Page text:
Best Shots Comic Reviews: AQUAMAN #29, ALL-NEW GHOST RIDER #1, UNDERTAKING OF LILY CHEN
Interior art from Aquaman #29
CREDIT: DC Comics
All-New Ghost Rider #1
Written by Felipe Smith
Art by Tradd Moore, Nelson Daniel and Val Staples
Lettering by Joe Caramagna
Published by Marvel Comics
Review by David Pepose
'Rama Rating: 8 out of 10
Pop the clutch. Time to switch gears. Put your pedal to the metal - and get ready to meet your new Ghost Rider. He's... a little unconventional.
Out of all of the Marvel NOW! offerings, it's All-New Ghost Rider that might bear the most watching. Outside of name - and maybe spirit - there's little to link this book from the grindhouse western-style trappings of Johnny Blaze or Danny Ketch. Instead of flaming motorcycles alongside tumbleweeds, this is a slicker, shinier Ghost Rider, drag-racing through the neon streets of East Los Angeles. He may not be the Ghost Rider you remember - but he's a Ghost Rider who deserves a chance to ride.
Stylistically, this book is like a dark twist on Jaime Reyes during the original run of DC's Blue Beetle. Robbie Reyes (no relation) is a kid growing up in the southwest, misunderstood, yet growing up with a fierce loyalty to his family. Yet whereas Jamie was a character born of naturalism and an innate sweetness, Robbie's life is painted in much starker colors. Writer Felipe Smith is all about taking characters to the red line of believability, and so the melodrama is cranked to 11. Not only is Robbie's every race over-the-top and harrowing, but even bits like defending his developmentally disabled brother Gabe come off so big, it might even be off-putting. But for every bit that might be too much - like Gabe freaking out over how much he likes macaroni and cheese - there's an equally intense beat that works, like Robbie tearing up at how ineffectual he is protecting his brother. Think of it as "emotionally hardcore."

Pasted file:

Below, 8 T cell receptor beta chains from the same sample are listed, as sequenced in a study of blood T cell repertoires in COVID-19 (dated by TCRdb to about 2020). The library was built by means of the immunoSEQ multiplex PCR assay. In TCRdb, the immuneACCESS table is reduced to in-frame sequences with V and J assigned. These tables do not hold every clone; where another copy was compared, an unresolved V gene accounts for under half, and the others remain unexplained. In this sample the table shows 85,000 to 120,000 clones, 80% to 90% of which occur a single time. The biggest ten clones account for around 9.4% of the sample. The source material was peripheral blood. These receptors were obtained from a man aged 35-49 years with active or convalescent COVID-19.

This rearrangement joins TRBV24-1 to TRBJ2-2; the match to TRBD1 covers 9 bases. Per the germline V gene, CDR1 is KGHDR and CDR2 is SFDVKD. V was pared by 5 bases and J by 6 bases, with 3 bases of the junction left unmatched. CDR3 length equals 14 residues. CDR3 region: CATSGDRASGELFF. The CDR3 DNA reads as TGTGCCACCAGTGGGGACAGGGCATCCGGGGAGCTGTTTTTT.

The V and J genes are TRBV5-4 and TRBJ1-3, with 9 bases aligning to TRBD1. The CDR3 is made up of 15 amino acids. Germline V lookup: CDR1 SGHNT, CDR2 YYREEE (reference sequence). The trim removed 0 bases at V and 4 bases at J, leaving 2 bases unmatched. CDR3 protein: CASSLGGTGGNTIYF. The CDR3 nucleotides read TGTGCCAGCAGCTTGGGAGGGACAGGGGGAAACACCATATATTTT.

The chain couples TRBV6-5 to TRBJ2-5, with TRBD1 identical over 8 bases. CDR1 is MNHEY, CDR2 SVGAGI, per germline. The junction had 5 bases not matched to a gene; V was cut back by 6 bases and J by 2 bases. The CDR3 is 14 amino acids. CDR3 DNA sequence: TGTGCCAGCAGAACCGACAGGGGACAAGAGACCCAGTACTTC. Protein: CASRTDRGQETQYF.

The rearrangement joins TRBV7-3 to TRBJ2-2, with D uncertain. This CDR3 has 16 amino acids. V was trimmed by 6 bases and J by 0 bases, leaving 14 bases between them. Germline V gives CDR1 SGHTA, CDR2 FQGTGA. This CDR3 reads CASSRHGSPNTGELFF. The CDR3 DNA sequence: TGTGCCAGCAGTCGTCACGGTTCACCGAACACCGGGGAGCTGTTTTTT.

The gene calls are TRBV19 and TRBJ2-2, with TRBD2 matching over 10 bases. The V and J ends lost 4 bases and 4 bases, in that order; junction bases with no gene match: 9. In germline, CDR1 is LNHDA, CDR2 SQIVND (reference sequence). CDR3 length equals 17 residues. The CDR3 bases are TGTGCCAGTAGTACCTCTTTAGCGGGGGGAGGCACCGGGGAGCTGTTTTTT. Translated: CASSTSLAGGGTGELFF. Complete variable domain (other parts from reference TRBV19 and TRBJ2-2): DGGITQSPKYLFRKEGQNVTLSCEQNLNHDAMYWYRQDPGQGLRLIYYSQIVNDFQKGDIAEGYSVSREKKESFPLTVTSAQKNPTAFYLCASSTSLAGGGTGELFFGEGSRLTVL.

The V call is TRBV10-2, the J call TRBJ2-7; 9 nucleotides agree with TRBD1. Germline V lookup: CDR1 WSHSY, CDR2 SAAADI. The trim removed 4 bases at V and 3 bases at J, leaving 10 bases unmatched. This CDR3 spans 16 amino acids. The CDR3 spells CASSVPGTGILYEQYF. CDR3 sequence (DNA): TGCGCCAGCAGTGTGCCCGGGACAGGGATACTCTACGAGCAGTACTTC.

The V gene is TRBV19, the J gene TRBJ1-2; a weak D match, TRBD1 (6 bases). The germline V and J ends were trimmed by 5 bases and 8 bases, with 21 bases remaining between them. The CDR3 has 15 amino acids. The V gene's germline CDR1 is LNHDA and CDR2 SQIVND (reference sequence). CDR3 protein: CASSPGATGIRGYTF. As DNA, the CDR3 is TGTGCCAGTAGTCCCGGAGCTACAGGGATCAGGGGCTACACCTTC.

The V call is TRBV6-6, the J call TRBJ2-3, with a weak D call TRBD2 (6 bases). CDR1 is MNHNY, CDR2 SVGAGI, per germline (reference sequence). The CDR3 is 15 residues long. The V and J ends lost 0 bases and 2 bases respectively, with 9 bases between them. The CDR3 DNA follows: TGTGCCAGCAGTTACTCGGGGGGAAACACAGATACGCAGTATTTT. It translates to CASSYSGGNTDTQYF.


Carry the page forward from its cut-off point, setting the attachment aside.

And that influence extends to the art. Tradd Moore's manga-inspired characters are almost elastic, they bend so much - he reminds me a lot of a cross between Damion Scott and Freddie Williams II, with his characters contorting and stretching with a somewhat thin set of lines. His designwork for his characters really lends some emotion to some of the scenes, not to mention a real visceral punch to the brutal fisticuffs early on the in the book. But it's the chase sequences that really stand out - you can see how much thought Moore put into the chases, and they're some of the best, most innovative bits of comic bookery I've seen in quite a while. It's Speed Racer put through the worst neighborhood in Detroit, as Moore criss-crossed his pages with tire-tread-esque panels, laced with the perspectives of each of the racers. Including an ominous-looking skull.